• Application Note

Semi-Preparative Scale Single-Stranded RNA Purification

Semi-Preparative Scale Single-Stranded RNA Purification

  • Sean M. McCarthy
  • Martin Gilar
  • Waters Corporation

Abstract

The purification strategy for single-stranded RNA oligonucleotides presented here is rapid, cost effective, and yields high purity material using the Waters ACQUITY UPLC System with Oligonucleotide Separation Technology (OST) Column chemistry.

Introduction

Oligonucleotide synthesis is a very efficient and high-yielding process. Typical yields of oligonucleotide reactions carried out on solid support range from 98 to 99.5% per coupling step. In a typical multi-step oligonucleotide synthesis, impurities accumulate and the overall yield of even a modest sized 21-mer oligonucleotide can range from 67 to 90%, with longer chain oligonucleotides giving correspondingly lower yields.

For researchers, it is often necessary to work with materials of higher purity than are available from crude synthetic mixtures. For this reason, oligonucleotides used for gene knockout, genotyping, and diagnostic purposes are typically purified following synthesis. Few economically viable solutions exist for lab-scale purification of oligonucleotides, and those that do exist - such as ion-exchange chromatography and polyacrylamide gel electrophoresis - are often cumbersome and/or time-consuming.

In this application note, we describe a cost-effective and rapid method for the purification of modest quantities of material, up to 140 nmoles in a single injection, with final purities of greater than 95% using the Waters ACQUITY UPLC System with Oligonucleotide Separation Technology (OST) Column chemistry. The purification scale presented matches well with typical oligonucleotide synthetic scales (50 to 250 nmol). The method described below allows for the purification of oligonucleotides with high purity products in 15 to 30 minutes.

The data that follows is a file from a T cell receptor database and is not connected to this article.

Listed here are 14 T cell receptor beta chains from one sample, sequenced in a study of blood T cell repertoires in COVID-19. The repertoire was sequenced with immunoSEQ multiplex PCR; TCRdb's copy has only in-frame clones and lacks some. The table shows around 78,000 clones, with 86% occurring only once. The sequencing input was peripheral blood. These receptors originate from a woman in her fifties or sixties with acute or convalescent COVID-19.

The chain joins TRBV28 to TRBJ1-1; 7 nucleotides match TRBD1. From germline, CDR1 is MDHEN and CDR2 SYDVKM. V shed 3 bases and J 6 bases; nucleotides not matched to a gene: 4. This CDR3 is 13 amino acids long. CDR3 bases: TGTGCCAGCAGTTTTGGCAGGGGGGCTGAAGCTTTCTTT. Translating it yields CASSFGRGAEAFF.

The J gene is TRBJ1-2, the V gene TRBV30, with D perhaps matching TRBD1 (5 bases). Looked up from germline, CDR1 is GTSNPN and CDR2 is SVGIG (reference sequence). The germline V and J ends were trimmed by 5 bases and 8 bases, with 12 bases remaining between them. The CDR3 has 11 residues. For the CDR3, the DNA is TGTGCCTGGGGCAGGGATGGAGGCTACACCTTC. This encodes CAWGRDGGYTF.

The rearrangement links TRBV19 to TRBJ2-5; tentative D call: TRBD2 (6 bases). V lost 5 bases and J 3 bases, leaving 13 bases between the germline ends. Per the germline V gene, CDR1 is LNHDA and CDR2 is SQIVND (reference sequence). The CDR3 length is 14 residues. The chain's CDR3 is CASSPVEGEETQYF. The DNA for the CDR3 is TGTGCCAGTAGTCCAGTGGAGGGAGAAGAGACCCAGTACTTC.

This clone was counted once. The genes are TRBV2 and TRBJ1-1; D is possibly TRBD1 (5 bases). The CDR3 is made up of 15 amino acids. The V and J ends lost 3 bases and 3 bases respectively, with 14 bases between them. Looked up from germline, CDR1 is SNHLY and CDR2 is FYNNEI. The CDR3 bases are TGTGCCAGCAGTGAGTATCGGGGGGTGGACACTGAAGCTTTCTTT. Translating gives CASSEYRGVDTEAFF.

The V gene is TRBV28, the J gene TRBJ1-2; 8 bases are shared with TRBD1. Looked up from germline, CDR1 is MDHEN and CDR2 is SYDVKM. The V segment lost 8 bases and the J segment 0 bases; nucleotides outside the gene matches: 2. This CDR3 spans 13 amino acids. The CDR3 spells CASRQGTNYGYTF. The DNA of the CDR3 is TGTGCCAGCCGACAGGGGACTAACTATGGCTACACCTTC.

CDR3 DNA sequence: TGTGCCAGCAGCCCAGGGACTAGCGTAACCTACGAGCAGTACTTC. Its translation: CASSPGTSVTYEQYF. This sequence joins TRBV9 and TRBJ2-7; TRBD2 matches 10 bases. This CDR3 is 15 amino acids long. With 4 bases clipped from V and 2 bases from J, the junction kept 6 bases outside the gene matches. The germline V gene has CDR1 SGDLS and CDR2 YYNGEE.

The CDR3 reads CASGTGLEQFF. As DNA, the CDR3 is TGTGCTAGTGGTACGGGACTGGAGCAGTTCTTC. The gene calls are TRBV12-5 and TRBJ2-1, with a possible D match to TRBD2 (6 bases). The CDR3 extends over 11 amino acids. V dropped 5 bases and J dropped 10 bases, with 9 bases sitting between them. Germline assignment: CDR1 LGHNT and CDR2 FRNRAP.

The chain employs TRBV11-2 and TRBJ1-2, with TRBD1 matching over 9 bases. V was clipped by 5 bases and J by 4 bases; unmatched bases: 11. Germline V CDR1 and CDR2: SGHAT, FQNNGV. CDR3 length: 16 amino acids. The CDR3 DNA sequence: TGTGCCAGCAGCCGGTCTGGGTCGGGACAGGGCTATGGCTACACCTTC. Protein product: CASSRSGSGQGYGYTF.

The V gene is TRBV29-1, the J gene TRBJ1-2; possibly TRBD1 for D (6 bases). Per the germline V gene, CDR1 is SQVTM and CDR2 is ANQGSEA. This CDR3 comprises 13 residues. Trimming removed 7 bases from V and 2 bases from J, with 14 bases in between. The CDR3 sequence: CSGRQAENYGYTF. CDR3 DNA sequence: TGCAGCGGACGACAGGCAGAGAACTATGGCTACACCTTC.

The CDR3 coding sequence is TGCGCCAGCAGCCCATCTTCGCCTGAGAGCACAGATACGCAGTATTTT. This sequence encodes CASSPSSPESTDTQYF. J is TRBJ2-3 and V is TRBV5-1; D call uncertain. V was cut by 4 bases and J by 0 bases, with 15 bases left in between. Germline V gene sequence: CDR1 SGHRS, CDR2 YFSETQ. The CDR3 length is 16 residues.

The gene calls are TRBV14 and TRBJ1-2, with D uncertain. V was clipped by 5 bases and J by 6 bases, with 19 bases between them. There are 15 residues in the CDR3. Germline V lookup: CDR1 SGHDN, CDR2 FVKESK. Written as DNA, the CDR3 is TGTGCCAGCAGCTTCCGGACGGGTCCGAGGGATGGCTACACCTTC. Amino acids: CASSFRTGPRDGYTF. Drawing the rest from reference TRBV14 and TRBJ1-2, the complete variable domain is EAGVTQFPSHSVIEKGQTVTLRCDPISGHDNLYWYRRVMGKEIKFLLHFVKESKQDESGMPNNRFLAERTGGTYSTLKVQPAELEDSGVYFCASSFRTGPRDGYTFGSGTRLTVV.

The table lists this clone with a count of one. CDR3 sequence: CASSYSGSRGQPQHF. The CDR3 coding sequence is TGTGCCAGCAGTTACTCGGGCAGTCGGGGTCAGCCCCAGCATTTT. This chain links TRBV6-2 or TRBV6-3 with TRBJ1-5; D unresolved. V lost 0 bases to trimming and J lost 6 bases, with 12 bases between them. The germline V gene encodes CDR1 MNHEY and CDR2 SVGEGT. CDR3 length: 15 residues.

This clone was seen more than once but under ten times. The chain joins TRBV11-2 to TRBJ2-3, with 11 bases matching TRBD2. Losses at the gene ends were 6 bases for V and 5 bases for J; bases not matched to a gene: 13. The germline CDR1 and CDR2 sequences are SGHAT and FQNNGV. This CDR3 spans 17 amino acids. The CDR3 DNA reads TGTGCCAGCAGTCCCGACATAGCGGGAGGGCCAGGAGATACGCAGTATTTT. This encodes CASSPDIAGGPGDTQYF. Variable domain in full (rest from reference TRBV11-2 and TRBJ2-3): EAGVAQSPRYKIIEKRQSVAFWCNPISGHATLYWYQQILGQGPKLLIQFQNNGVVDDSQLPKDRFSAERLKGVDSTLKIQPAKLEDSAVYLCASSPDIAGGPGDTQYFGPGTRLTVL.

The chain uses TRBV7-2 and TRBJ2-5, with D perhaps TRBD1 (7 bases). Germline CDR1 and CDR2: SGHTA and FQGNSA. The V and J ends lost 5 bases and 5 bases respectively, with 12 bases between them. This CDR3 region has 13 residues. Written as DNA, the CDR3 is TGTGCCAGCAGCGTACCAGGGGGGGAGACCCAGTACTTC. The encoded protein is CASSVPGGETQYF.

Experimental

Sample

The RNA oligonucleotide 5’ - CCU UGU AAU CGC UUG ACG ATT - 3’ was purchased from a vendor and reconstituted in 110 μL of 0.1 M triethylammonium acetate (TEAA) to yield a solution of approximately 2.8 nmol/μL. The sample was prepared immediately prior to use to prevent degradation.

HPLC conditions

The RNA oligonucleotide was purified using a Waters Alliance HPLC Bioseparations System using a Waters XBridge BEH OST C18 4.6 x 50 mm, 2.5 μm column using ion pair reversed-phase chromatography.1

LC system:

Waters Alliance HPLC Bioseparations System

Column:

XBridge OST BEH C18 4.6 x 50 mm, 2.5 μm

Column temp:

60 °C

Flow rate:

1.0 mL/min

Mobile phase A:

0.1M TEAA, pH 7.5

Mobile phase B:

20% Acetonitrile in A

Gradient:

30 to 52.5% B in 10.0 min (0.15% ACN/min)

Detection:

PDA, 260 nm

UPLC conditions

LC system:

Waters ACQUITY UPLC System

Column:

ACQUITY UPLC OST C18 2.1 x 50 mm, 1.7 μm

Column temp.:

60 °C

Flow rate:

0.2 mL/min

Mobile phase A:

0.1M TEAA, pH 7.5

Mobile phase B:

20% Acetonitrile in A

Gradient:

35 to 85% B in 10.0 min (1% ACN/min)

Detection:

PDA, 260 nm

Results and Discussion